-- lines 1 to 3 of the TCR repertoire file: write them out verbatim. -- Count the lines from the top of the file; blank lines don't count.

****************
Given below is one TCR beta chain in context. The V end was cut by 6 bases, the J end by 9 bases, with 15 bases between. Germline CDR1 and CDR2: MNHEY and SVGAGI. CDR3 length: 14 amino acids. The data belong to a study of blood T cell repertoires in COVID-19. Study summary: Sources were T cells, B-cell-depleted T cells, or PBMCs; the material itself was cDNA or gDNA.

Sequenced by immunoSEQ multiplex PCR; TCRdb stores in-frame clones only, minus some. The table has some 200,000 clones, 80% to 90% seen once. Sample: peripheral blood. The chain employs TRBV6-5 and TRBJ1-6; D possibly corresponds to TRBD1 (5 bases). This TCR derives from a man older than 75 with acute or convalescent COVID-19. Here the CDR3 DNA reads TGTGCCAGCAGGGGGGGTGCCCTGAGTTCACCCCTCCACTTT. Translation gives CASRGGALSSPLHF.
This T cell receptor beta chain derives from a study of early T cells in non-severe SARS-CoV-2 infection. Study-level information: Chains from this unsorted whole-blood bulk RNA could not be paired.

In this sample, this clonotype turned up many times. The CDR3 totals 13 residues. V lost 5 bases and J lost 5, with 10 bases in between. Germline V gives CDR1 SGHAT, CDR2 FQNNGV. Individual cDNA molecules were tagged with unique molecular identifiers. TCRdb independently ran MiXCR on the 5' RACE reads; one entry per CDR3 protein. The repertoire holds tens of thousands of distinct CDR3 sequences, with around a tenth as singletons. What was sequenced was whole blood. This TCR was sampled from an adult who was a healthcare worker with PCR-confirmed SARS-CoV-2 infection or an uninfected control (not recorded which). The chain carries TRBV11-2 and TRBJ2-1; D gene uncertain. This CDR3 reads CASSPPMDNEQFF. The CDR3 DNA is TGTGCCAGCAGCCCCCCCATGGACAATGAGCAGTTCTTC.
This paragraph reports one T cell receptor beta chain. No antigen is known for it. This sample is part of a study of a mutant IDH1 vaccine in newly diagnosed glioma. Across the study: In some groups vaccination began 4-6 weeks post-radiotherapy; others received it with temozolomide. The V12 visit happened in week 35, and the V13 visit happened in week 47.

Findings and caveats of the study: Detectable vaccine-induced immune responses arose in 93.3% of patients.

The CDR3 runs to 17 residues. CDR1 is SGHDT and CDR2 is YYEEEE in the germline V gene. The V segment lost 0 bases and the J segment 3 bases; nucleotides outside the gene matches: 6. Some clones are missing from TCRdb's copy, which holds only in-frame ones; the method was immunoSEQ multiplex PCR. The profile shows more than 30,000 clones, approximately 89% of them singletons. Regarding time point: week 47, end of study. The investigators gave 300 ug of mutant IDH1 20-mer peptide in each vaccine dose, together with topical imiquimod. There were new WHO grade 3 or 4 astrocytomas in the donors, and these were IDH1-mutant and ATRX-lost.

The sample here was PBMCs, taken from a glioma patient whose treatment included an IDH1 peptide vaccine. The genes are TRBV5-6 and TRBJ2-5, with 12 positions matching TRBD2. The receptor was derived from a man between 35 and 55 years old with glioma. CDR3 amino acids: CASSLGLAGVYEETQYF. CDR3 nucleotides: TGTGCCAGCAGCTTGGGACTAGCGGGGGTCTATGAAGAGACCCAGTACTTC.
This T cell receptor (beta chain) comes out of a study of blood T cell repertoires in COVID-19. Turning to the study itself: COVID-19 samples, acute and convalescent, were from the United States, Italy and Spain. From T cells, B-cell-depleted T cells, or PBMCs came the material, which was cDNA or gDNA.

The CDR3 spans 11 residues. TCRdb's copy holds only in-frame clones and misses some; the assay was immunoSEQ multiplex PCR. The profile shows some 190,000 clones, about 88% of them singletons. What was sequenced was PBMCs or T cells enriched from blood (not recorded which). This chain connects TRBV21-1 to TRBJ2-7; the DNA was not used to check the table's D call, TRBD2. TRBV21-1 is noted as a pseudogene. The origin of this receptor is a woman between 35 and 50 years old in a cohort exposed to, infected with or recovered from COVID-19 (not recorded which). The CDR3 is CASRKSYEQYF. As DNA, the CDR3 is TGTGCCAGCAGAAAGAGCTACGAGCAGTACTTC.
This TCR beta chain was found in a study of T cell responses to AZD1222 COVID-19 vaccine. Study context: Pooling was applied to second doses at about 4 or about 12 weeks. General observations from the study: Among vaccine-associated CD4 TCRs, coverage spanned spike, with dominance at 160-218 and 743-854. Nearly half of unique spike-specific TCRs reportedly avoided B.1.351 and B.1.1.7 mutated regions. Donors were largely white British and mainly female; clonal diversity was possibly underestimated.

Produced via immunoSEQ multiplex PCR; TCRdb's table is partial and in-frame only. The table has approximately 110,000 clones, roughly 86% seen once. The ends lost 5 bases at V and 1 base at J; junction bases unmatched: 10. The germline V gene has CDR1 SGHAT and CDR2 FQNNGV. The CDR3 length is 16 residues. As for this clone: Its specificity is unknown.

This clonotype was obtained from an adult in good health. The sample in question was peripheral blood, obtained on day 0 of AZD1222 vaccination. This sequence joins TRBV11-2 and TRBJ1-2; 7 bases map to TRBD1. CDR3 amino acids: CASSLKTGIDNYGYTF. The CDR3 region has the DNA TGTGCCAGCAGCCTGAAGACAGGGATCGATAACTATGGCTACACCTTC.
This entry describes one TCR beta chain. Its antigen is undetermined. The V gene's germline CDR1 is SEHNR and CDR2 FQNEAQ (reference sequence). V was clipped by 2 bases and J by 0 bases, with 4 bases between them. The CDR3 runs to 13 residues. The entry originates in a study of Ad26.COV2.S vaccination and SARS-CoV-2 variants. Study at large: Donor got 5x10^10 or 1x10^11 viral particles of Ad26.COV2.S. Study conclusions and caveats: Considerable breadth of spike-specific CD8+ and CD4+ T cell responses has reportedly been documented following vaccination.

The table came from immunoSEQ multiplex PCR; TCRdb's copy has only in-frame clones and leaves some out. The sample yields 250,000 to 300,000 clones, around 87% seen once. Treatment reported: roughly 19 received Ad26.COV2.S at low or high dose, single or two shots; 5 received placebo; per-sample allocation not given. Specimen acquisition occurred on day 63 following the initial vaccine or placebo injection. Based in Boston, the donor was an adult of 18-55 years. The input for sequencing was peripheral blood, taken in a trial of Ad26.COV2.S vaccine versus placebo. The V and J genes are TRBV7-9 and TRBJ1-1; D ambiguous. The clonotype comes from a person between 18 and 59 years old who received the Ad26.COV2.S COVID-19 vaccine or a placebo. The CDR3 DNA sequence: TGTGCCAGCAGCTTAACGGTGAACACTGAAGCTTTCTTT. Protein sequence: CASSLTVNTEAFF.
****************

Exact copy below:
Given below is one TCR beta chain in context. The V end was cut by 6 bases, the J end by 9 bases, with 15 bases between. Germline CDR1 and CDR2: MNHEY and SVGAGI. CDR3 length: 14 amino acids. The data belong to a study of blood T cell repertoires in COVID-19. Study summary: Sources were T cells, B-cell-depleted T cells, or PBMCs; the material itself was cDNA or gDNA.

Sequenced by immunoSEQ multiplex PCR; TCRdb stores in-frame clones only, minus some. The table has some 200,000 clones, 80% to 90% seen once. Sample: peripheral blood. The chain employs TRBV6-5 and TRBJ1-6; D possibly corresponds to TRBD1 (5 bases). This TCR derives from a man older than 75 with acute or convalescent COVID-19. Here the CDR3 DNA reads TGTGCCAGCAGGGGGGGTGCCCTGAGTTCACCCCTCCACTTT. Translation gives CASRGGALSSPLHF.
This T cell receptor beta chain derives from a study of early T cells in non-severe SARS-CoV-2 infection. Study-level information: Chains from this unsorted whole-blood bulk RNA could not be paired.